[Marxism] Day of the People: Gracchus Babeuf and the Communist Idea

Alan Bradley alanb1000 at yahoo.com
Thu Feb 21 19:09:48 MST 2013

From: Mark Lause 
> The whole continuity issue is actually very complex. Please define what that means?

A little beyond my academic capabilities, but I'll try to approach it indirectly.

Why did Marx write:
"A spectre is haunting Europe — the spectre of communism. All the powers of old Europe have entered into a holy alliance to exorcise this spectre: Pope and Tsar, Metternich and Guizot, French Radicals and German police-spies.

Where is the party in opposition that has not been decried as communistic by its opponents in power? Where is the opposition that has not hurled back the branding reproach of communism, against the more advanced opposition parties, as well as against its reactionary adversaries?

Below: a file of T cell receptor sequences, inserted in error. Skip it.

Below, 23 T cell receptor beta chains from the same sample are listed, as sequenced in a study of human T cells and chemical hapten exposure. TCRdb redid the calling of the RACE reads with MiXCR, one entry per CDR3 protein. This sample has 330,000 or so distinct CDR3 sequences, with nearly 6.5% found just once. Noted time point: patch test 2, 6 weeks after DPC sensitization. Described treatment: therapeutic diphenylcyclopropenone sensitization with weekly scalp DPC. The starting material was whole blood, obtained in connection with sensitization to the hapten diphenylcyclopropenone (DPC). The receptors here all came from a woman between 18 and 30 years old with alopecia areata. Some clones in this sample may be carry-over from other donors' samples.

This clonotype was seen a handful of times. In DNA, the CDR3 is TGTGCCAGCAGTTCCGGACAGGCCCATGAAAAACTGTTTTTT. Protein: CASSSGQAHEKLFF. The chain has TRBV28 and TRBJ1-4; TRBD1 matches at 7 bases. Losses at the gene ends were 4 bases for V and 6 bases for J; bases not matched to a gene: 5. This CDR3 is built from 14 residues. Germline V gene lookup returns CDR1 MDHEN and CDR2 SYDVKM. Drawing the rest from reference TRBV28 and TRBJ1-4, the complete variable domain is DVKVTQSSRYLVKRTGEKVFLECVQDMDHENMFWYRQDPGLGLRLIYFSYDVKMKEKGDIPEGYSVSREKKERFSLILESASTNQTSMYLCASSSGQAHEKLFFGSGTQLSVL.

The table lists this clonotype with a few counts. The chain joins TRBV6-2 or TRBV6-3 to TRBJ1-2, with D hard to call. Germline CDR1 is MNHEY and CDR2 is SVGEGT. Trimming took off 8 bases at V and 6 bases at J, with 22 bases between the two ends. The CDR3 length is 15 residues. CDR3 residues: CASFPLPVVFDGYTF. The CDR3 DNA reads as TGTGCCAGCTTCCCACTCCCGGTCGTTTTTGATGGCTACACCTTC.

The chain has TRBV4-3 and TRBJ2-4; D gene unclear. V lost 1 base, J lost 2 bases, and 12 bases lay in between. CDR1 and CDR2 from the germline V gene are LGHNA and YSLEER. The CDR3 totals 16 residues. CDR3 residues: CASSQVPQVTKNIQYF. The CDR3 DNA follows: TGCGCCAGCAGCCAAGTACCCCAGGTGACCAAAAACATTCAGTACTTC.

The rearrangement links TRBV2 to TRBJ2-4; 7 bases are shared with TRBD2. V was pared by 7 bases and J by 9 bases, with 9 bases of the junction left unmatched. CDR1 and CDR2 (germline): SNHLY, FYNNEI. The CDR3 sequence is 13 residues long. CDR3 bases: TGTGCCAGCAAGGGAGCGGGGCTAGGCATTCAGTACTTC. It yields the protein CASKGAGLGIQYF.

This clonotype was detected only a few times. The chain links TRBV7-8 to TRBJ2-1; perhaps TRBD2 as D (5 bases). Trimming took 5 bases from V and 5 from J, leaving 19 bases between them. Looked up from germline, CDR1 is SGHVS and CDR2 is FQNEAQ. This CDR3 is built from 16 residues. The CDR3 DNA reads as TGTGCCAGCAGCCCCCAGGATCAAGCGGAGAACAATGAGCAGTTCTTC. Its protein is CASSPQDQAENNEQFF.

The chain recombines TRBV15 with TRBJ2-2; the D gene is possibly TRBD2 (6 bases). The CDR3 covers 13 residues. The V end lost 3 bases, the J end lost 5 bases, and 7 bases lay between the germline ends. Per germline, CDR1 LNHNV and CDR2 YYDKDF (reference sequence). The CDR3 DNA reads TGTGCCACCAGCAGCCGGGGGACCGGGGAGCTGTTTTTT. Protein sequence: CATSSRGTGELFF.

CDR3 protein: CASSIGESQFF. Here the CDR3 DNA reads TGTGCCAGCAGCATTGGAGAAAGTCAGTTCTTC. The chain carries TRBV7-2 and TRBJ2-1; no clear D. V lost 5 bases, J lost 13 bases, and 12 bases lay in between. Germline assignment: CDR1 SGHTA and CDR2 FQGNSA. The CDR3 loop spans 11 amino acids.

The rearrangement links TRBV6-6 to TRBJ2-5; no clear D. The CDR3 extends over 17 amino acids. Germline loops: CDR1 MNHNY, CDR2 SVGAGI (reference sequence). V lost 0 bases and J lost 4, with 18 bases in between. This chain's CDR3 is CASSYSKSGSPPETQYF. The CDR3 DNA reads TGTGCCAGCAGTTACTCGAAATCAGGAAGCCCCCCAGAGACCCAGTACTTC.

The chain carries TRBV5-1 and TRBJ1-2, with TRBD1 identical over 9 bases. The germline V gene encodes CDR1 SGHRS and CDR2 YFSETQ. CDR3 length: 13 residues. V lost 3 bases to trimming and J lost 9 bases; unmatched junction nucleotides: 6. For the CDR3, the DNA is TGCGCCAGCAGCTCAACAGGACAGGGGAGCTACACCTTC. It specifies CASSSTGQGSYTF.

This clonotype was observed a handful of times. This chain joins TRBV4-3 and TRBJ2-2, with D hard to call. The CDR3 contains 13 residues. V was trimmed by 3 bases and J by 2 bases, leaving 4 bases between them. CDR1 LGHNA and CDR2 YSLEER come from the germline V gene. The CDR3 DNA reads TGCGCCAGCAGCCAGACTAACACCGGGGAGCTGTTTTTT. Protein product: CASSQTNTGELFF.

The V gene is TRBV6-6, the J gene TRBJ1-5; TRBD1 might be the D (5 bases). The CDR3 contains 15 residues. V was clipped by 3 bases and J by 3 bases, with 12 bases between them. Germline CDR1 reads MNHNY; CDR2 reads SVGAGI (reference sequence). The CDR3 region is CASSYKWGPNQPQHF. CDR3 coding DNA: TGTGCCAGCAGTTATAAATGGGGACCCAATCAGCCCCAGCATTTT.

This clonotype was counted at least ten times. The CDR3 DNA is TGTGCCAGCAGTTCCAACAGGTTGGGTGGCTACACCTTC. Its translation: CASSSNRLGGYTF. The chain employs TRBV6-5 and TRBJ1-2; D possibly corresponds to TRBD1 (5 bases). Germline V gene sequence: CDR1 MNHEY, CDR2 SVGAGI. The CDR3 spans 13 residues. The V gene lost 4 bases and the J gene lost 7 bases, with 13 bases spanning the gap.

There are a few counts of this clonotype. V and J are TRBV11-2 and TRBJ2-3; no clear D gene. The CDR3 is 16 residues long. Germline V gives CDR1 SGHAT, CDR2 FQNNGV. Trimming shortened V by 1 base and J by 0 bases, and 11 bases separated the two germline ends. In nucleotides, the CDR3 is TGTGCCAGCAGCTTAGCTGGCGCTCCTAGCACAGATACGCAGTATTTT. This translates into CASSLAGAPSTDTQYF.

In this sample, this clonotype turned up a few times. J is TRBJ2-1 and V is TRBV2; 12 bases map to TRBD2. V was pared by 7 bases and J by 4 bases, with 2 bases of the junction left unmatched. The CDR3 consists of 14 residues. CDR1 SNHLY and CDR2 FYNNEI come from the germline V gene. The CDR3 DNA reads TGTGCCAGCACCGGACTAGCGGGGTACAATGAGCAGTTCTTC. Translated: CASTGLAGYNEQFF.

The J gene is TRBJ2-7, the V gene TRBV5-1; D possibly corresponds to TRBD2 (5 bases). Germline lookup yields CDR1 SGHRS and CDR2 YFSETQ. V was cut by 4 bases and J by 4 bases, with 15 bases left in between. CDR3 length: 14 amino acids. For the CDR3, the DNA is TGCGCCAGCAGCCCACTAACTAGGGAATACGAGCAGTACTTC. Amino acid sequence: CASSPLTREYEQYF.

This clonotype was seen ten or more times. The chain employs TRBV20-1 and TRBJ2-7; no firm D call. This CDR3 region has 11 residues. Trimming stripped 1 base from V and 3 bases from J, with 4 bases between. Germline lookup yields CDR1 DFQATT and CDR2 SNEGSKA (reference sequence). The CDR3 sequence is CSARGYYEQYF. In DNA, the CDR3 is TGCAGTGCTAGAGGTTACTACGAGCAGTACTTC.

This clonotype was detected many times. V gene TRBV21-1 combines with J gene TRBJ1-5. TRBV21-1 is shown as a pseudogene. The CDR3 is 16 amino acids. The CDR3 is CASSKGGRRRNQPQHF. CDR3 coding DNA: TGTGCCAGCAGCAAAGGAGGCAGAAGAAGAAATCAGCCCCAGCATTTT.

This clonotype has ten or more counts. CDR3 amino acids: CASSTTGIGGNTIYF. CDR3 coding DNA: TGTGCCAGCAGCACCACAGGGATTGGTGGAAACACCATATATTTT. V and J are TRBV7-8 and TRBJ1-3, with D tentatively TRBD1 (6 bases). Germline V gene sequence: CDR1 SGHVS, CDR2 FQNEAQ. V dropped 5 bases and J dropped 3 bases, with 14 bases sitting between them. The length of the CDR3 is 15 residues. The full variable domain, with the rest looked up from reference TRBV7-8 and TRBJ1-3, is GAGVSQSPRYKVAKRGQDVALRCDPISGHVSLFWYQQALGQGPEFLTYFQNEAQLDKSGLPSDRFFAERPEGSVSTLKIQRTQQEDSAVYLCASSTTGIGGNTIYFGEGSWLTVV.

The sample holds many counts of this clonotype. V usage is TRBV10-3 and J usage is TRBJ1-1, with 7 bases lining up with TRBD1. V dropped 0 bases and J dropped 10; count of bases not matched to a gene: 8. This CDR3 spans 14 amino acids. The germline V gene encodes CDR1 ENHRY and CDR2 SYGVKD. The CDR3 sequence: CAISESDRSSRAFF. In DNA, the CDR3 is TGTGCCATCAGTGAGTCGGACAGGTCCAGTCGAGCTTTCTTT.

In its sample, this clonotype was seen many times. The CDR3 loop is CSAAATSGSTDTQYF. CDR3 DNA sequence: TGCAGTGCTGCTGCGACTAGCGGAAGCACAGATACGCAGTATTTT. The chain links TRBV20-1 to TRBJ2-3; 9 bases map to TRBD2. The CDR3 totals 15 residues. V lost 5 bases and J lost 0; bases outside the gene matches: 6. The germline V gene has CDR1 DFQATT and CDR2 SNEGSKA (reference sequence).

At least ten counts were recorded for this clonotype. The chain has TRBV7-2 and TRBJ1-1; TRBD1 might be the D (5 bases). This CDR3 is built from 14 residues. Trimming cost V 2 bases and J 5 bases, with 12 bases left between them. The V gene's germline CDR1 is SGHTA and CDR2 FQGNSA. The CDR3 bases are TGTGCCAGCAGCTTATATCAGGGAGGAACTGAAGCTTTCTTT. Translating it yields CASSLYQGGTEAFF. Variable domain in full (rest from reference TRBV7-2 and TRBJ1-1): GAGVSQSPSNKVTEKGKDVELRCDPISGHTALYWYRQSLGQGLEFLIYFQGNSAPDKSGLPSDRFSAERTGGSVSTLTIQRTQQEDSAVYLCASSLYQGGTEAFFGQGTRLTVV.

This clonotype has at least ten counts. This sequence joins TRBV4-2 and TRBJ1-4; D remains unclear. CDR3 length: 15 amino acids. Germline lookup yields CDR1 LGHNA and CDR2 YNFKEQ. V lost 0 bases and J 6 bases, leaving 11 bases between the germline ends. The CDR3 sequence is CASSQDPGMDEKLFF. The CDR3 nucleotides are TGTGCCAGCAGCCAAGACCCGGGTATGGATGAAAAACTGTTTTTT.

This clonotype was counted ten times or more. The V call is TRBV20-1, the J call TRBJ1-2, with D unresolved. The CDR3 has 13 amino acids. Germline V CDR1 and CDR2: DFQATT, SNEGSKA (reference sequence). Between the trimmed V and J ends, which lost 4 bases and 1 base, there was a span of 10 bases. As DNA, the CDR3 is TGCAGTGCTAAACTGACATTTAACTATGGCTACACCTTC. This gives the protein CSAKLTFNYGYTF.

Two things result from this fact:

I. Communism is already acknowledged by all European powers to be itself a power.

II. It is high time that Communists should openly, in the face of the whole world, publish their views, their aims, their tendencies, and meet this nursery tale of the Spectre of Communism with a manifesto of the party itself.

To this end, Communists of various nationalities have assembled in London and sketched the following manifesto, to be published in the English, French, German, Italian, Flemish and Danish languages."

Who were these "Communists of various nationalities"? (And what other such Communists didn't assemble in London?) Where did they come from? What was their history?

Of course their history was a mess and a blob that makes the current left look coherent, but there are direct influences from people like Buonarotti - a collaborator of Babeuf, and a major influence on Blanqui.

There's no such direct connection from Winstanley.

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